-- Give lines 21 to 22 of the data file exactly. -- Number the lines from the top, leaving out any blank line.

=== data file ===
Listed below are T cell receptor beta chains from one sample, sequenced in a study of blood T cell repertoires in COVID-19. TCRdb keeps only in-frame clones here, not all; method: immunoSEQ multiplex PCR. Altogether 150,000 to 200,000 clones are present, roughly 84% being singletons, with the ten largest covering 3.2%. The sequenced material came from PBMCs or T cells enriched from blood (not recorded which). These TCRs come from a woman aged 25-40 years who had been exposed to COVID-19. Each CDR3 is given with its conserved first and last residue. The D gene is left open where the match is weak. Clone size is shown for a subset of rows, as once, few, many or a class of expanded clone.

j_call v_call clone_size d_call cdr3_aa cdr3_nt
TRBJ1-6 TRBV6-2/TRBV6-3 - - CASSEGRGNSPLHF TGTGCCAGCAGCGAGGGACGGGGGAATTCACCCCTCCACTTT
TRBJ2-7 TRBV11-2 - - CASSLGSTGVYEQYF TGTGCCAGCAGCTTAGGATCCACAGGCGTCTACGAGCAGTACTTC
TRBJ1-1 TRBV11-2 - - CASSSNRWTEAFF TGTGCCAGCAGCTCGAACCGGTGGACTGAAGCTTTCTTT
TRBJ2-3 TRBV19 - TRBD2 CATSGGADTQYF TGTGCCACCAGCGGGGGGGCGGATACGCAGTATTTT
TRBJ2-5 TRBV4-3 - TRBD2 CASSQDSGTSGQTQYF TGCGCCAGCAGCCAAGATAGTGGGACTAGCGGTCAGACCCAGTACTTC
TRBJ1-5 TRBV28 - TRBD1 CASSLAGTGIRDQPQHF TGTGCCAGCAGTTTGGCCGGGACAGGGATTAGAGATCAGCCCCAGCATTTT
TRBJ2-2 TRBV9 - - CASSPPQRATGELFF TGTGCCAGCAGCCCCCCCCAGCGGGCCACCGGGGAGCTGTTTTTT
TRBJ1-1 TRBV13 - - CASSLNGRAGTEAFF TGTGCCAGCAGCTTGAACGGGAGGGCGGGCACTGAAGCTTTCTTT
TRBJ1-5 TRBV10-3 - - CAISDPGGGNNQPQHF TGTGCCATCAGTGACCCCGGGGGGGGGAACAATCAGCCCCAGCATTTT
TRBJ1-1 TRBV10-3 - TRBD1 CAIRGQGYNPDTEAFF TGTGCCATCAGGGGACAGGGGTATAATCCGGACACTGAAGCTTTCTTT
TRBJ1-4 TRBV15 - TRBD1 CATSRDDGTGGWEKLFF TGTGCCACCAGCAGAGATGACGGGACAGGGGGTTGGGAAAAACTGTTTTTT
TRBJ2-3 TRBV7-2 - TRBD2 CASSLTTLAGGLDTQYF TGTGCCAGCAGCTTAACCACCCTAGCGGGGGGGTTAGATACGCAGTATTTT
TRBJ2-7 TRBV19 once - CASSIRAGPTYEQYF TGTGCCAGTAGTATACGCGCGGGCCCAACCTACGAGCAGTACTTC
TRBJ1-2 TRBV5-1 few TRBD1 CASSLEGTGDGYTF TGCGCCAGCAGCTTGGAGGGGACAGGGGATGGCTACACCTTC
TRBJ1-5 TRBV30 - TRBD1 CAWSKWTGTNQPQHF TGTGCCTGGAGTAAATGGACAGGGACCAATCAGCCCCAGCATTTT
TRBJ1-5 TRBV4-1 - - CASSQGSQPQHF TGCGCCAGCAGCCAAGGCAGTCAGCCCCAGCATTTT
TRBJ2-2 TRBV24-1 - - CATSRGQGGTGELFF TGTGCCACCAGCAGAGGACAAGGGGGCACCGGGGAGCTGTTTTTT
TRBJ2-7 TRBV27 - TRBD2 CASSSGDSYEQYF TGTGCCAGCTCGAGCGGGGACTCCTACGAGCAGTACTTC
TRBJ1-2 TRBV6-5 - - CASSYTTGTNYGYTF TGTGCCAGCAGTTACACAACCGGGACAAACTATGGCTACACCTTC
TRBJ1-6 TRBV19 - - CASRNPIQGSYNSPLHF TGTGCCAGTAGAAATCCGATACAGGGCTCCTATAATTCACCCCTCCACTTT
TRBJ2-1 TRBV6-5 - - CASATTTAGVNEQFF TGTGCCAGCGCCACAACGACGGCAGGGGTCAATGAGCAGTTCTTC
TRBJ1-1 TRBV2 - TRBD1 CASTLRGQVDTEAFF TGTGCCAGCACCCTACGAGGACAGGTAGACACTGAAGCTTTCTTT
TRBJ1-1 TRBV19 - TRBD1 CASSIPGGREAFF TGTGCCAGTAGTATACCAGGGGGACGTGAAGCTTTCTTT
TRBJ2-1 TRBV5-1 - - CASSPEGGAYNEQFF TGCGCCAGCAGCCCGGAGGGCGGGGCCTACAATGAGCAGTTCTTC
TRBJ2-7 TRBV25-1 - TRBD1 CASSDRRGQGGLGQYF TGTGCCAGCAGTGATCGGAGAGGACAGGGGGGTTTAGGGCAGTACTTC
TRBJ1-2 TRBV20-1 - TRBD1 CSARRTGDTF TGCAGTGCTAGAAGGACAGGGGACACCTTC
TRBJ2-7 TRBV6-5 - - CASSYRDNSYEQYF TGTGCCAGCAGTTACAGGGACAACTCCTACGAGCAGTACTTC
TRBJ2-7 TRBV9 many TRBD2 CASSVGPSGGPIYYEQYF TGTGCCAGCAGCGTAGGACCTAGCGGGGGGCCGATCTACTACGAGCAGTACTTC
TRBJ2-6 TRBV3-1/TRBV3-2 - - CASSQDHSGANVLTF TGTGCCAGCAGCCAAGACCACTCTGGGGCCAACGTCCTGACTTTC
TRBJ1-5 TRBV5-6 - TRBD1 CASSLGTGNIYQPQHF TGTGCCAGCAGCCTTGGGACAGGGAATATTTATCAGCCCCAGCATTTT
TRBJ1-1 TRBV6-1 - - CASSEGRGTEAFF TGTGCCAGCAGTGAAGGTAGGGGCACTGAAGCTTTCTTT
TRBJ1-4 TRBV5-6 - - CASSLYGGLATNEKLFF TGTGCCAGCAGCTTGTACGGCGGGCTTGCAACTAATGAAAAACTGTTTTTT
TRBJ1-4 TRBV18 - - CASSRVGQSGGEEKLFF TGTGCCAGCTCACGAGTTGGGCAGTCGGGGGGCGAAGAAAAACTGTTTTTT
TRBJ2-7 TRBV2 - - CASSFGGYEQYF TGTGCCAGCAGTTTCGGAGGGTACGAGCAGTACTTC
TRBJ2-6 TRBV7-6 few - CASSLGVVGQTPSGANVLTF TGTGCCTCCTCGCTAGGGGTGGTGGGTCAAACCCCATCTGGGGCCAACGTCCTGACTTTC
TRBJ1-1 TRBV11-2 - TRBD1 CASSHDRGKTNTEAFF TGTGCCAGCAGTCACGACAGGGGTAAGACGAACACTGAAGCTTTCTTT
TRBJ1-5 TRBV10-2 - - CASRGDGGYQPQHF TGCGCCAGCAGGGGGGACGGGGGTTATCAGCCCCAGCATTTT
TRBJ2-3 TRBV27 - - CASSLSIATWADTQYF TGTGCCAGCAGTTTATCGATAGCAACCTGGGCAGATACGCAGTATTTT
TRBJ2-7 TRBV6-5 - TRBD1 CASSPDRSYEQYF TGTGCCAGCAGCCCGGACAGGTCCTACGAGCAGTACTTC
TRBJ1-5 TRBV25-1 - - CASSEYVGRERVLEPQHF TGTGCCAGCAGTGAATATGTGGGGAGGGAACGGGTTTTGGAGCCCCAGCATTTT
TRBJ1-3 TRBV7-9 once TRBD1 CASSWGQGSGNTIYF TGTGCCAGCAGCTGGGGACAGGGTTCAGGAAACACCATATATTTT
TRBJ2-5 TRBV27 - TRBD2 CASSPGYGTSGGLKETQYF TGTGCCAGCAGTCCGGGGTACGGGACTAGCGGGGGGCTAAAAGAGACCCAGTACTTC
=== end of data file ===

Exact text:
TRBJ1-2 TRBV6-5 - - CASSYTTGTNYGYTF TGTGCCAGCAGTTACACAACCGGGACAAACTATGGCTACACCTTC
TRBJ1-6 TRBV19 - - CASRNPIQGSYNSPLHF TGTGCCAGTAGAAATCCGATACAGGGCTCCTATAATTCACCCCTCCACTTT